The U.S. Census Bureau Census 2020 logo
With one week to go before the U.S. Census deadline, Oregon is closer to a full count than most states - but advocates remain concerned about some people being left out. As of Sept. 22, the the Census Bureau reports it’s counted 97.7% of Oregonians.
That rate puts Oregon 18th among U.S. states for Census response rate, higher than the national average of 96.2%. The state’s relatively high rate will put it in a better position to secure federal funding and possibly an additional Congressional seat.
Local community groups credit the state’s high response rate to aggressive outreach efforts despite the pandemic.
A coalition of groups including Salem-based Causa, an immigrant rights organization, and Woodburn-based PCUN, Oregon’s farmworkers union, joined We Count Oregon in 2019, a campaign backed by millions in state and private funding to reach "hard to count" Oregonians for the 2020 Census.
United Way of the Columbia Willamette coordinated fundraising for the state's Census equity efforts, noting the importance of outreach to tribal members, renters, rural Oregonians and immigrants for an accurate Census count.
"Weak census participation could cost the state hundreds of millions of dollars for services Oregonians depend on," United Way said in an announcement.
We Count Oregon groups involved used their community connections to make sure harder-to-reach people, including immigrants, people of color, renters and non-English speakers understood the importance of the Census and responded.
The 2020 Census is the first time Census responses have been primarily collected online, with paper forms mailed only for those who didn’t respond. That meant extra work to ensure rural Oregonians, those without reliable internet access and people who primarily use their phones to get online got counted.
“Trying to do it on your mobile phone, it’s really easy to miss marking a question,” said Marchel Hirschfield, political director for the Asian Pacific American Network of Oregon, a Portland-based organization that's part of the We Count Oregon campaign.
Enrique Ruiz, field and data manager for PCUN, said they reached 16,000 rural Oregonians by phone as part of the campaign after the pandemic forced them to cancel planned in-person outreach efforts. Those conversations, held over the phone in English and Spanish, didn’t just urge people to fill out the Census. Organizers explained that response rates determine political representation and federal funding for dozens of other programs.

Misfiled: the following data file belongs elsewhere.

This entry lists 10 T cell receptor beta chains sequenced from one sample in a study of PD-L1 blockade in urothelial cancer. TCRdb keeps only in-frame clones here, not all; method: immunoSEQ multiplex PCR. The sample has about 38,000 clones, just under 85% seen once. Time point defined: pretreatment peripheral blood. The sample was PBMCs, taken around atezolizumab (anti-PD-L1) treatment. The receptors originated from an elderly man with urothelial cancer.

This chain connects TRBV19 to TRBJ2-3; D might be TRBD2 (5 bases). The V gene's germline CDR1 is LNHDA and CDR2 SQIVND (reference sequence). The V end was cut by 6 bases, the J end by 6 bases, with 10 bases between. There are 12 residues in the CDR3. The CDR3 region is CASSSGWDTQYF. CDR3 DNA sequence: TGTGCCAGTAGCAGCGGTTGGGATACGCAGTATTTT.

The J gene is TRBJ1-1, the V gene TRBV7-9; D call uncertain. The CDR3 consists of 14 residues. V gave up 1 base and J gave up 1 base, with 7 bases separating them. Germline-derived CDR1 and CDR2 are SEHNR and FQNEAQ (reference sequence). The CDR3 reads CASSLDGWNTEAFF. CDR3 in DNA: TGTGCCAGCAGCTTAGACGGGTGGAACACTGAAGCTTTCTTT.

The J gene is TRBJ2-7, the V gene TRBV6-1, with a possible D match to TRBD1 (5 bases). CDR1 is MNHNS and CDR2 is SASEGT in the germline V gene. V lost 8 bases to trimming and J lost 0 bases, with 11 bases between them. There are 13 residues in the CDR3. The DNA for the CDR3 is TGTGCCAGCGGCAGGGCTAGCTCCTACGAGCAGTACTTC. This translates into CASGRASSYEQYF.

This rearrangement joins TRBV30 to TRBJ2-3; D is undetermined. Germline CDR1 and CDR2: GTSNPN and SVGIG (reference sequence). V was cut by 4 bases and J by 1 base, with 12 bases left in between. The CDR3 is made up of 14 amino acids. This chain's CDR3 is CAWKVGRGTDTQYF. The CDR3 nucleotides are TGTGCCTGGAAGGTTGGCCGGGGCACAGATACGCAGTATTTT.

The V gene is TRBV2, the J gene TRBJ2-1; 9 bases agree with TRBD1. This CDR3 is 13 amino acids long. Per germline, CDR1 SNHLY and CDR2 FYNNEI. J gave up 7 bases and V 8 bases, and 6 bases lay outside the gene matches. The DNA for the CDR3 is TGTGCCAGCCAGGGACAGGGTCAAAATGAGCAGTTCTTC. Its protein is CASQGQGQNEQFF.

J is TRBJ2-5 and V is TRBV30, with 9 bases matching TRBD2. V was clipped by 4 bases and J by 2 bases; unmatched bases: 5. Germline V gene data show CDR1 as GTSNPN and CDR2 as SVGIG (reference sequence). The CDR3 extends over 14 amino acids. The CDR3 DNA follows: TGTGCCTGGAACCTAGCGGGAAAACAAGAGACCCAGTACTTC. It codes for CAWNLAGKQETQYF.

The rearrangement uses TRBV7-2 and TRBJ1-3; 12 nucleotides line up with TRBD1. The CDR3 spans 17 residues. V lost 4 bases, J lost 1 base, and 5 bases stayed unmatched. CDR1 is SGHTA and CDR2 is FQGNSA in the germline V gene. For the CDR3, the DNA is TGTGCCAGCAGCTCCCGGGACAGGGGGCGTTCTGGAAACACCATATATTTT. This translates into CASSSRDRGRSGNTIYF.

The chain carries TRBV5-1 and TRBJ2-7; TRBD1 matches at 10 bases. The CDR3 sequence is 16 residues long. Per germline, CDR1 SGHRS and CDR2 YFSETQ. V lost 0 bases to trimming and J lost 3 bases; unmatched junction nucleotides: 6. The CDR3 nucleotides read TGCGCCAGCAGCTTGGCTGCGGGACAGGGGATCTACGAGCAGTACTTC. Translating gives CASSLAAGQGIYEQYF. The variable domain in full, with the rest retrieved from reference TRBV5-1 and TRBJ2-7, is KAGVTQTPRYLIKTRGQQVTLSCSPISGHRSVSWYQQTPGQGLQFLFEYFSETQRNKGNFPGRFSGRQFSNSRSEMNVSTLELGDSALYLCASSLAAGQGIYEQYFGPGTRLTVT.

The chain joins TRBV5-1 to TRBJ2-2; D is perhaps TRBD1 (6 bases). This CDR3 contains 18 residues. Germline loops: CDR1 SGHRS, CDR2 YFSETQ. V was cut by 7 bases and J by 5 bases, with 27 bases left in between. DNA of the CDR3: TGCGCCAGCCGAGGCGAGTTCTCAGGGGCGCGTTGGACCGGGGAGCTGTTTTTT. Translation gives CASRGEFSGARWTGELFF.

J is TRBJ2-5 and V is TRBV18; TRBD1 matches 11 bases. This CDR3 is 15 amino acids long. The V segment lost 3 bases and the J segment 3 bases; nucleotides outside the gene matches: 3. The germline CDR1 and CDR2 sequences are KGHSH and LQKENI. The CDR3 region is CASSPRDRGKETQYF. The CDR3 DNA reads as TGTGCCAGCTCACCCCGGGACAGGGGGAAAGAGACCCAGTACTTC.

“There’s a relationship component to it, more than just a campaigning side to it,” Ruiz said.
But organizers said their efforts were challenged by confusion over deadlines, understaffing at the Census Bureau and the Covid pandemic.
Because of the pandemic, the Census Bureau announced in April it would delay field work to follow up with people who hadn’t filled out the Census, with an Oct. 31 end to the count.
In July, the Bureau shortened the deadline to Sept. 30, leaving some people confused about how long they had to respond.
“There’s a lot of misinformation that is out there,” said Hirschfield.
Hirschfield said it’s been difficult to convey accurate information when families are often already overwhelmed with information about the pandemic, ongoing racial justice and Black Lives Matter protests as well as shifts in back-to-school plans over the summer.
“There’s so much going on that that information gets buried so quickly,” she said.
The Census Bureau has also been short-staffed, she said, with some people reporting waiting on hold for 45 minutes or longer while trying to respond to the Census questionnaire over the phone.
But she said they were able to reach people who might otherwise have gone uncounted: Hmong residents in Salem, an ethnic minority from Vietnam who gathered for a Census outreach event at Yoshikai Elementary School early this year.
“There were many elders there that only spoke Hmong and it was the first time they’d ever heard about the Census. Many parents had no idea what the Census funded. They had no idea what Census data was used for,” she said.
Among Latino and immigrant Oregonians, fear of immigration enforcement can lead to misgivings about responding to the Census, organizers said.
Fabian Hidalgo Guerrero, Census equity manager for Causa, said their organization has fielded many questions from people wanting to know if the Census will ask about their citizenship. Though the Trump administration proposed adding a citizenship question, they reserved course last summer after the Supreme Court blocked the effort.
Still, Ruiz said the fear of disclosing citizenship extends beyond undocumented immigrants. His mother, for example, received citizenship as part of a sweeping 1986 immigration reform bill that offered amnesty to many immigrants who had been in the country illegally.
“She’s still afraid that somehow someone’s going to come and revoke her citizenship. That fear is still in our communities of the government using this information to pinpoint where our undocumented folks are and just start issuing raids,” Ruiz said.
Hidalgo Guerrero said Causa has shifted its outreach work online, holding twice-weekly live events to present about the importance of the Census and answer questions in Spanish. He said he’s most worried about reaching those without reliable Internet, which include older and more rural Oregonians.
“Those are the people we're losing, the people we would have talked to in person,” he said.
Oregonians who haven’t yet responded to the Census can still do so online, by mail or over the phone by calling 844-330-2020 through Sept. 30. More information is available on the Census Bureau website.
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Contact reporter Rachel Alexander: [email protected] or 503-575-1241.